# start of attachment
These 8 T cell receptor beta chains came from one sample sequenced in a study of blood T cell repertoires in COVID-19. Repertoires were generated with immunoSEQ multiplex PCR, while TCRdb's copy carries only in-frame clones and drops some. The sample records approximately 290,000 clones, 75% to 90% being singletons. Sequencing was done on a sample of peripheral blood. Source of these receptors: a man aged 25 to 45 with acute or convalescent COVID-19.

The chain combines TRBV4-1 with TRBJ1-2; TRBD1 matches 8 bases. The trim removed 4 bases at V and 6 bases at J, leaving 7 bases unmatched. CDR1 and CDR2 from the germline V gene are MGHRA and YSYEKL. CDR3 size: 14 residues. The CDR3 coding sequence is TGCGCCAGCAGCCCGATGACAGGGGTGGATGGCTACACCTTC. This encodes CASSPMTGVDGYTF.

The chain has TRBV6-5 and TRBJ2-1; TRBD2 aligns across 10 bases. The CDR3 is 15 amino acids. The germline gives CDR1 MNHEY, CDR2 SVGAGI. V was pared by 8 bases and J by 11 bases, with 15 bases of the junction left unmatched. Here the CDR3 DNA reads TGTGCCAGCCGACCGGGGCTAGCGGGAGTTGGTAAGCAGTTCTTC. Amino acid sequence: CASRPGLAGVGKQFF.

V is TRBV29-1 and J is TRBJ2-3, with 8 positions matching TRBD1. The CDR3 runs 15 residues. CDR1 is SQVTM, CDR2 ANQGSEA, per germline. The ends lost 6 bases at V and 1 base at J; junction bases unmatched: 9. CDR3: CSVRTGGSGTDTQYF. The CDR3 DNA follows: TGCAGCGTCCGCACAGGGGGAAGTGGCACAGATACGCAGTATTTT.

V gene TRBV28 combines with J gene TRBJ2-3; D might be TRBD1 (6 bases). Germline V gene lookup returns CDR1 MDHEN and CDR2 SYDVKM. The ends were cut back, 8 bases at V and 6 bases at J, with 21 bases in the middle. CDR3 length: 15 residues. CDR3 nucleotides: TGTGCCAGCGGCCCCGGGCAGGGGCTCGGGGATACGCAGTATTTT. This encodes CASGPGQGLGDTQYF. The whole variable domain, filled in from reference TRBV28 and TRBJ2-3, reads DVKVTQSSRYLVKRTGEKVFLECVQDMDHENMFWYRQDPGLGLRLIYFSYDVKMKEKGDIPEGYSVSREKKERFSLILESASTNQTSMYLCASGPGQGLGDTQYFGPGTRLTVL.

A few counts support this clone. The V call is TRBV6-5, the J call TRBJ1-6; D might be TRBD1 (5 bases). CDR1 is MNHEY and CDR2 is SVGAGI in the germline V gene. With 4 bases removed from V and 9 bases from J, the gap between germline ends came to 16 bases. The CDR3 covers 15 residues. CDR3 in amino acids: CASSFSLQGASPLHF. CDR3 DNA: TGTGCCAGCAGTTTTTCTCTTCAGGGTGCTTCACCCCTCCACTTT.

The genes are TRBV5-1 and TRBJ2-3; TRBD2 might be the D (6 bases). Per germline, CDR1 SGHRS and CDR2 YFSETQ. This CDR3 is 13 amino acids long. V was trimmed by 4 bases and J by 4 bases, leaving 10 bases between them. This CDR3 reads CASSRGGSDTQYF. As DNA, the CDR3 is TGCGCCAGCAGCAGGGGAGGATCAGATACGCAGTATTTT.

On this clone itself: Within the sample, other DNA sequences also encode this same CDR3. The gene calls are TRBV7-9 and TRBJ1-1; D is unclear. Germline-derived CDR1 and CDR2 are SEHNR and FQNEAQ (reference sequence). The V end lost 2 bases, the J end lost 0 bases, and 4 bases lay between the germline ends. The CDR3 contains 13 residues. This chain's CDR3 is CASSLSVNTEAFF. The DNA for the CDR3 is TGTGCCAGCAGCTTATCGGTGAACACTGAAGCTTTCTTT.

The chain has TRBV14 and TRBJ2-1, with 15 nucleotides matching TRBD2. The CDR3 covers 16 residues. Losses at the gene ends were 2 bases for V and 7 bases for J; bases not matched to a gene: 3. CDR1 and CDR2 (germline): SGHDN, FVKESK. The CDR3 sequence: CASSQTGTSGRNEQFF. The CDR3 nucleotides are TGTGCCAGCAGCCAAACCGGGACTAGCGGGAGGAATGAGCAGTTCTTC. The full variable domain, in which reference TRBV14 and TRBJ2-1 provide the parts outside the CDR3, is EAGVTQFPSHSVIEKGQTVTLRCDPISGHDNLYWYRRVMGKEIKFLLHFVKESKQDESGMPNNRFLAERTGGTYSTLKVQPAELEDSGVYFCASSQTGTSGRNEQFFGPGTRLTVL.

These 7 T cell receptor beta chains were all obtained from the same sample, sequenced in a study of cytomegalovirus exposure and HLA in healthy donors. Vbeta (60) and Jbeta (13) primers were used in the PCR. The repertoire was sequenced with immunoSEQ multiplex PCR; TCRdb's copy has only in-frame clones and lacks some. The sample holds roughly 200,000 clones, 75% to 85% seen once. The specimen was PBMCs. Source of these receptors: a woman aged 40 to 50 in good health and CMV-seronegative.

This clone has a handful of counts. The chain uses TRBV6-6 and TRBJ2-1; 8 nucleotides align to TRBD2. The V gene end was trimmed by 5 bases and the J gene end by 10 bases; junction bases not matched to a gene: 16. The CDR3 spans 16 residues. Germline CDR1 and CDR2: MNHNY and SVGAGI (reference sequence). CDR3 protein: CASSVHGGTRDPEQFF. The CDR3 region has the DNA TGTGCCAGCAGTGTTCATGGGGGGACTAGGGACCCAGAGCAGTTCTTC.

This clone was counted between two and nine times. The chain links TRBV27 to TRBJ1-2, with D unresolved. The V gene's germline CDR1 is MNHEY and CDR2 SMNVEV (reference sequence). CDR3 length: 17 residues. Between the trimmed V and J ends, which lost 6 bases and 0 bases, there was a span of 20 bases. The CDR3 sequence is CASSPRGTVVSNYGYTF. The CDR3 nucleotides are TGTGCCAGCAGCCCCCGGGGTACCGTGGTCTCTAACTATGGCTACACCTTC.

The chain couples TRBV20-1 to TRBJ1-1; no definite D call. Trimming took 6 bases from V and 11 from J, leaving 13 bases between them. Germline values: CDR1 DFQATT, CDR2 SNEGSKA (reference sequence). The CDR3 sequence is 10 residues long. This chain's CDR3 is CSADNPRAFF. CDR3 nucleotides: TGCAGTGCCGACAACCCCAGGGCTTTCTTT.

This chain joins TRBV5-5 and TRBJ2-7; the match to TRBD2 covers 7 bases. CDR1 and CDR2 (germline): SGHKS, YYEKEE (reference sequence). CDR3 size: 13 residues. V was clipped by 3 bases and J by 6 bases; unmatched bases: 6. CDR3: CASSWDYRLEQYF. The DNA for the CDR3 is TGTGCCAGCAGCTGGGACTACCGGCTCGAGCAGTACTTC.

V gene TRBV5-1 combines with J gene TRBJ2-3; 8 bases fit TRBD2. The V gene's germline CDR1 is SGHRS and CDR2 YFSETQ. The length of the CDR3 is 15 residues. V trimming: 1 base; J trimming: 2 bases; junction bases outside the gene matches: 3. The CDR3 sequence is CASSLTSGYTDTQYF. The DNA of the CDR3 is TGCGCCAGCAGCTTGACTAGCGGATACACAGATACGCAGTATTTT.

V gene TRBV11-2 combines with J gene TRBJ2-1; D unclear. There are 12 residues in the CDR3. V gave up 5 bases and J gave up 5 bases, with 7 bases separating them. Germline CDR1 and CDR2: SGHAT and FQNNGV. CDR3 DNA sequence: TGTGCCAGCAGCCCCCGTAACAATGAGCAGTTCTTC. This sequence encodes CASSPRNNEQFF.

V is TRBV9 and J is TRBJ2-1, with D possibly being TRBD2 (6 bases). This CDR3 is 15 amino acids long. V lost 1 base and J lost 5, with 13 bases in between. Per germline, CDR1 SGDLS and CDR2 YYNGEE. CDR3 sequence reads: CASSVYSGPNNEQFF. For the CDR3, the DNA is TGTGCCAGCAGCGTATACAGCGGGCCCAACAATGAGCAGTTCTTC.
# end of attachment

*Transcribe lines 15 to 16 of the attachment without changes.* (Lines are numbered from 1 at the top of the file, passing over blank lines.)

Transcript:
V gene TRBV5-1 combines with J gene TRBJ2-3; 8 bases fit TRBD2. The V gene's germline CDR1 is SGHRS and CDR2 YFSETQ. The length of the CDR3 is 15 residues. V trimming: 1 base; J trimming: 2 bases; junction bases outside the gene matches: 3. The CDR3 sequence is CASSLTSGYTDTQYF. The DNA of the CDR3 is TGCGCCAGCAGCTTGACTAGCGGATACACAGATACGCAGTATTTT.

V gene TRBV11-2 combines with J gene TRBJ2-1; D unclear. There are 12 residues in the CDR3. V gave up 5 bases and J gave up 5 bases, with 7 bases separating them. Germline CDR1 and CDR2: SGHAT and FQNNGV. CDR3 DNA sequence: TGTGCCAGCAGCCCCCGTAACAATGAGCAGTTCTTC. This sequence encodes CASSPRNNEQFF.